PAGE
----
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By the work of Gross and Bernard-Matessi, in dimension 3 $T$-duality should be understood as an exchange of positive and negative local model of Lagrangian torus fibrations, at least in its topological sense. Since in dimension 2, all local models of a Lagrangian torus fibration are generic, so we should expect that $X$ and $X^\vee$ should be topologically the same, just like the case of elliptic $K3$ surfaces.

The philosophy of Gross and Bernard-Matessi should be able to extend to certain noncompact Calabi-Yau manifolds. For example $X=K_{\mathbb{P}^2}$, in this case Gross has constructed a special Lagrangian fibration $f$ away from an anticanonical divisor $D$, and the discriminant is a trivalent graph. It should be regarded as a positive Lagrangian fibration in the sense of Bernard-Matessi and the critical locus of the dual Lagrangian fibration $f^\vee$ on the mirror of $K_{\mathbb{P}^2}$ should be topologically the mirror curve in the sense of Hori-Vafa. If we want to include the divisor $D$ in the fibration, then $f$ will no longer be special Lagrangian since the volume form $\Omega$ will be singular along $D$. So if we include $D$ in the fibration, which can also be regarded as $D$ is fibered by Lagrangian tori with lower dimension $f|_D:D\rightarrow\partial B$, then the base will be a manifold with boundary, which differs from the case considered by Gross and Bernard-Matessi a little bit.

Now let's take away the divisor $D$ and consider the simplest case of $\mathbb{C}^2\setminus D$, by the work of Auroux, it's mirror should be $\mathbb{C}^2$ blow up a point, also taking away a anticanonical divisor $D^\vee$. On the mirror there is an explicit special Lagrangian torus fibration constructed by using symplectic reduction, and the affine structure on $B^\vee$ has only one interior singularity. Away from the boundary, it should be the same with the singular affine structure on the base $B$ of the special Lagrangian fibration of $\mathbb{C}^2\setminus D$. But in this case, $X\setminus D$ and $X^\vee\setminus D^\vee$ are not diffeomorphic with each other. Similar phenomenon happens for other ALE spaces given by resolution of $\mathbb{C}^2/\mathbb{Z}_m$, although $X$ and $X^\vee$ are homologically similar in the sense that $H_2(X,\mathbb{Z})\cong H_2(X^\vee,\mathbb{Z})$. Also notice that these spaces are hyperkahler for dimensional reasons, and hyperkahler rotation is expected to produce diffeomorphic mirrors.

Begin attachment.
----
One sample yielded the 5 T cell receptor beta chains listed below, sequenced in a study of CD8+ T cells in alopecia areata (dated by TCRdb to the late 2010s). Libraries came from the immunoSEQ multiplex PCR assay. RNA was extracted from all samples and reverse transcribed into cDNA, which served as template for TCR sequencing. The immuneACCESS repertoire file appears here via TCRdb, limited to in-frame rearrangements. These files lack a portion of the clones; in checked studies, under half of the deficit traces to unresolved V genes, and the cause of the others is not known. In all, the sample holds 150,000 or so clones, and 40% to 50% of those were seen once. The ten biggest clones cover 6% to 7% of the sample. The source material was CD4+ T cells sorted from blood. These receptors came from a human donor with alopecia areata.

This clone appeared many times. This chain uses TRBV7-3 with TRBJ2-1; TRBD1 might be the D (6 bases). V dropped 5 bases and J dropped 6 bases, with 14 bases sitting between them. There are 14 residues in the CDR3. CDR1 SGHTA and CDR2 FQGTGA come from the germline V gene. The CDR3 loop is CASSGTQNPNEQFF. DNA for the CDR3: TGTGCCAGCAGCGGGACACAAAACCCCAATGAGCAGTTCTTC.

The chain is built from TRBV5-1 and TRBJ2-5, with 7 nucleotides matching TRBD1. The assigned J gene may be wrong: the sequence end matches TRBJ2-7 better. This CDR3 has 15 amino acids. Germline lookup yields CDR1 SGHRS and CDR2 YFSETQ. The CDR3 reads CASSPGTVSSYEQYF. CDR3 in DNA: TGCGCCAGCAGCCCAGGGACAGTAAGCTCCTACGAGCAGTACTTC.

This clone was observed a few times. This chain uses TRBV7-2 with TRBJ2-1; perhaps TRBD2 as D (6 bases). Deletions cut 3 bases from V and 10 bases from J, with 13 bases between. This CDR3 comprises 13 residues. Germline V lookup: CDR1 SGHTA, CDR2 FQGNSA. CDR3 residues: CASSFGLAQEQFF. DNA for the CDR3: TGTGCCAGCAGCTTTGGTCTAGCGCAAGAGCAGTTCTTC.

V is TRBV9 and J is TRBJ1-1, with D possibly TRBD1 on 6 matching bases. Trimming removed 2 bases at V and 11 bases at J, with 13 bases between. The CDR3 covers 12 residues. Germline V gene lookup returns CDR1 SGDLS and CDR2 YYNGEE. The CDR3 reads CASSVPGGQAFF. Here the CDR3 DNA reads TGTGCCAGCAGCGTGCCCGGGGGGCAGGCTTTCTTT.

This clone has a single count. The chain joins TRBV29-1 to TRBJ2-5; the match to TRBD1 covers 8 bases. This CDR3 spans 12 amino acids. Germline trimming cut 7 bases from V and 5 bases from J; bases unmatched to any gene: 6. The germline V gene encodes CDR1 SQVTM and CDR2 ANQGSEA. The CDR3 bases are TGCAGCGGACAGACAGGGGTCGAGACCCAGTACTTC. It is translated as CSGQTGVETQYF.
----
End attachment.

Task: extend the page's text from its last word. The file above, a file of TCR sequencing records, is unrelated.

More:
Here the divisors $D$ and $D^\vee$ are taken away to avoid the consideration of the superpotentials. If we also include $D$ and $D^\vee$, then $B$ will be diffeomorphic to $\mathbb{R}\times\mathbb{R}_{\geq0}$, and $B^\vee$ is diffeomorphic to $\mathbb{R}_{\geq0}\times\mathbb{R}_{\geq0}$, even the affine structures differ from each other.

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I agree with the above answer. In a bit more detail, let E be a smooth conic in $\mathbb{C}^2$, of the form $xy=1$. Then the mirror given by Auroux's construction states that the mirror to $\mathbb{C}^2\setminus E$ is the complement of some divisor $D$ in $\widehat{\mathbb{C}^2}$. Well, if we say that the point is $(0,1)$, the blow up can be written explicitly as the zero locus of $ut_1=(z-1)t_2$ in $\mathbb{C}^2 \times P^1$. The relevant divisor $D$ is then the union of $t_2=0$ and $z=0$. Thus we have something like

$$ uv=z-1 $$

where z is in $\mathbb{C}^*$. This is clearly the same as what we started with. In fact, these two spaces are even algebraically equivalent in this example, which would not be true if you consider the analogous construction for $A_m$ surfaces for $m \geq 1$. You can see this example studied in a lot of detail in the thesis work of Pascaleff.

All examples, following Auroux, Gross-Keel-Hacking, ... suggest that for surfaces, if the surface is "log Calabi-Yau," the slogan that hyperkahler rotation is mirror symmetry does seem to work, at least to some extent (for log CY $A_m$ surfaces as above, the mirror is given by a hyperkahler rotation, in general the mirror will at least be diffeomorphic to the original variety). Otherwise, it needs to be corrected along the lines that you suggest (superpotentials, birational transformations, deformations ...). There seems to be an analogue of this for higher dimensional hyperkahler manifolds, but there aren't as many examples which have been explored in the literature.

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I'm pretty sure they are diffeomorphic. For example in the case of C2 blown up at a point, when you remove the relevant divisor you get C2 minus a conic. This is what appears on the other side too.

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